Steamboat Springs The buzz around Routt County is that those pesky mosquitoes might come out in force this summer.
Cooler weather may be keeping the mosquito population at bay for now, but some expect that to change.
“It might be delayed, but it’s going to be bad because of the amount of standing water we have,” Routt County Extension Agent CJ Mucklow said.
Mike Zopf, director Routt County’s Department of Environmental Health, also said the ingredients are in place for a bigger mosquito population.
“Certainly, this year is when people need to be especially vigilant,” Zopf said.
Rain combined with the moisture from a big snow year could create more areas than normal of standing water, the breeding grounds for mosquitoes.
The bugs can be more than an annoyance. They also can carry diseases such as the West Nile virus.
“We are definitely still concerned about West Nile and other mosquito-borne illnesses,” Zopf said.
In 2010, there were 57 West Nile deaths in the United States, according to the Centers for Disease Control and Prevention. Four of those deaths were in Colorado.
Those numbers are down substantially from 2003, when there were 63 West Nile deaths in Colorado and 264 nationwide.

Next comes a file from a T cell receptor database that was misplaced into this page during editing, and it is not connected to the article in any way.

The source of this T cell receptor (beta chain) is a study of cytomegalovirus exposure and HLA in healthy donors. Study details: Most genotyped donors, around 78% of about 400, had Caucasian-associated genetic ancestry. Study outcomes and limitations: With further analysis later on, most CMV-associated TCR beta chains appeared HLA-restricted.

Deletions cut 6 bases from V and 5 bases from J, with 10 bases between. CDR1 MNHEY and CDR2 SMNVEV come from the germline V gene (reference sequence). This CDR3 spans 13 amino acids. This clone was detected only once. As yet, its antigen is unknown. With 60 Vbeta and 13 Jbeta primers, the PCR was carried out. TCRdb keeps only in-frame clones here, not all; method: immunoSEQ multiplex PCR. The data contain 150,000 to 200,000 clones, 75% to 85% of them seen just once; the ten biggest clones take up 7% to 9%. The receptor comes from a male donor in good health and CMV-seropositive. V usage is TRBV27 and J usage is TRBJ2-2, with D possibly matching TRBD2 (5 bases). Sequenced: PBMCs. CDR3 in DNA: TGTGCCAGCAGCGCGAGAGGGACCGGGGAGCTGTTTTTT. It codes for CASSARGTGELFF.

“Things have certainly improved,” Zopf said. “Still, people should maintain caution.”
The virus is rare in Northwest Colorado, though there was one case in 2010 in Moffat County. Another two cases were reported in 2002, but there have been no documented human cases in Routt County, according to the Colorado Department of Public Health and Environment. In 2010, West Nile cases were concentrated in counties on the Front Range.
Mucklow still advises horse owners to have their animals vaccinated for Western equine encephalitis, another disease mosquitoes carry.
Zopf recommends that people take simple precautions such as using mosquito repellent and wearing clothing that covers the skin.
“I guess the good news is mosquito bites are preventable, but it does take some vigilance,” Zopf said.
Zopf and Mucklow encouraged people to get rid of standing water or treat it with larvicide. Mucklow said one popular product is Bacillus thuringiensis israelensis. BTI is a naturally occurring soil bacterium registered for control of mosquito larvae, according to the Environmental Protection Agency.
Property owners also should be mindful of smaller areas where mosquitoes can breed, such as tires, planters, bird baths and depressions.
“These should be drained every three or four days to keep mosquitoes from breeding in them,” Zopf said.
— To reach Matt Stensland, call 970-871-4247 or email mstensland@SteamboatToday.com